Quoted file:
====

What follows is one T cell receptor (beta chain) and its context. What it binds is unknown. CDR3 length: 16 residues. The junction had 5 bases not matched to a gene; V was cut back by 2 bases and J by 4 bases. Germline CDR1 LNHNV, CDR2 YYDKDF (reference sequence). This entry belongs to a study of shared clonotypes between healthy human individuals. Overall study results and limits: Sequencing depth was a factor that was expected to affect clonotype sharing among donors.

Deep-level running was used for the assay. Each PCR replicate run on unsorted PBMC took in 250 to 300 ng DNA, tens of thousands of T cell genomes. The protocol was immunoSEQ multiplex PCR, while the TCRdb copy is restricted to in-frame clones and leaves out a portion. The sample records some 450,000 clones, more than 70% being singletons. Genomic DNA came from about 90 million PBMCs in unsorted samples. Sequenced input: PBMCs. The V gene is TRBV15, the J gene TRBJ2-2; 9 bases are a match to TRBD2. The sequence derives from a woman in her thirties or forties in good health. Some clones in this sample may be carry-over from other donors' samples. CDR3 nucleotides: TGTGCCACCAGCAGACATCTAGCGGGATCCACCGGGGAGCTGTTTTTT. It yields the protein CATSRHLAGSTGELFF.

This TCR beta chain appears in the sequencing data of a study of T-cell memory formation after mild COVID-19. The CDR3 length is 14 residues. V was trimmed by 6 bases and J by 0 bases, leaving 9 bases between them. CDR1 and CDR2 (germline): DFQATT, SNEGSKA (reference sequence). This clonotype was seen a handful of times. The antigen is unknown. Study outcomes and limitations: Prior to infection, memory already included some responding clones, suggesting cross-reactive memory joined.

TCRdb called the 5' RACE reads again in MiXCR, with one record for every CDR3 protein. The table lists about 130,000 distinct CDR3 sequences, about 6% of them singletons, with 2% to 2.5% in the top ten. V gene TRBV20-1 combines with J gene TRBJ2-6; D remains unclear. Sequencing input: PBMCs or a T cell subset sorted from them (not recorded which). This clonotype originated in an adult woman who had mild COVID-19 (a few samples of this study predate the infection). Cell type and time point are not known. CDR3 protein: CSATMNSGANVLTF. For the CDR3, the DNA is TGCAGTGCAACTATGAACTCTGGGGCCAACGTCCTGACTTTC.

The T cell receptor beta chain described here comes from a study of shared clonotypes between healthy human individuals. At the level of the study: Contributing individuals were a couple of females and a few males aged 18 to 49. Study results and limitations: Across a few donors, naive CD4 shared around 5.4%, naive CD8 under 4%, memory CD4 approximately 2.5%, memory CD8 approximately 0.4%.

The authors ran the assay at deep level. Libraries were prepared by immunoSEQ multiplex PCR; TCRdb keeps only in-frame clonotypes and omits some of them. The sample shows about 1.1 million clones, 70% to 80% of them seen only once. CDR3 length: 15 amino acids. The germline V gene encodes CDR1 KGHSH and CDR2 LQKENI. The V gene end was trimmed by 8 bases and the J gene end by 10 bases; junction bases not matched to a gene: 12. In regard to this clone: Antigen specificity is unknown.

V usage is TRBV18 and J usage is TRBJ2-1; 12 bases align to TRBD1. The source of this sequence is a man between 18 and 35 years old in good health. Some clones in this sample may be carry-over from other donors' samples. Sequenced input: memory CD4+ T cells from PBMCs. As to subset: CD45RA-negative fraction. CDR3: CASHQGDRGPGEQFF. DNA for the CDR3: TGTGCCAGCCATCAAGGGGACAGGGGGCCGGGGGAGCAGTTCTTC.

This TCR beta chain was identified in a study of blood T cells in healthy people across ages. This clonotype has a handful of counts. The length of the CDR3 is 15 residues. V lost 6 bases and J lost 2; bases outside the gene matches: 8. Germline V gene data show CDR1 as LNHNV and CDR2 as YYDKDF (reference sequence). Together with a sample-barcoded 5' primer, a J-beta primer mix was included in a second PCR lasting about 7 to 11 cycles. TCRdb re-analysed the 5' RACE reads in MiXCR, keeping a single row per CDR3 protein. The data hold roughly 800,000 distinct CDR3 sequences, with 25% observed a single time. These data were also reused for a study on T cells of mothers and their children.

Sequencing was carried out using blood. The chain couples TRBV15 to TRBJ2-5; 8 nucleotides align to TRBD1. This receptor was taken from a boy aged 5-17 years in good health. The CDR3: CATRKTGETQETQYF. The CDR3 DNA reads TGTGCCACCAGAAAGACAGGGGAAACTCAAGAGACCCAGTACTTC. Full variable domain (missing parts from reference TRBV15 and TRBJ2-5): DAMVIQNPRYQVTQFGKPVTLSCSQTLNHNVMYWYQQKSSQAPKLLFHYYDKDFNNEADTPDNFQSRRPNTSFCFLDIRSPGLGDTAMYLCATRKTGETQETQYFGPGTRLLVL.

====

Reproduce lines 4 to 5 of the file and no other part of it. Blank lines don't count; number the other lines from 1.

TCRdb called the 5' RACE reads again in MiXCR, with one record for every CDR3 protein. The table lists about 130,000 distinct CDR3 sequences, about 6% of them singletons, with 2% to 2.5% in the top ten. V gene TRBV20-1 combines with J gene TRBJ2-6; D remains unclear. Sequencing input: PBMCs or a T cell subset sorted from them (not recorded which). This clonotype originated in an adult woman who had mild COVID-19 (a few samples of this study predate the infection). Cell type and time point are not known. CDR3 protein: CSATMNSGANVLTF. For the CDR3, the DNA is TGCAGTGCAACTATGAACTCTGGGGCCAACGTCCTGACTTTC.

The T cell receptor beta chain described here comes from a study of shared clonotypes between healthy human individuals. At the level of the study: Contributing individuals were a couple of females and a few males aged 18 to 49. Study results and limitations: Across a few donors, naive CD4 shared around 5.4%, naive CD8 under 4%, memory CD4 approximately 2.5%, memory CD8 approximately 0.4%.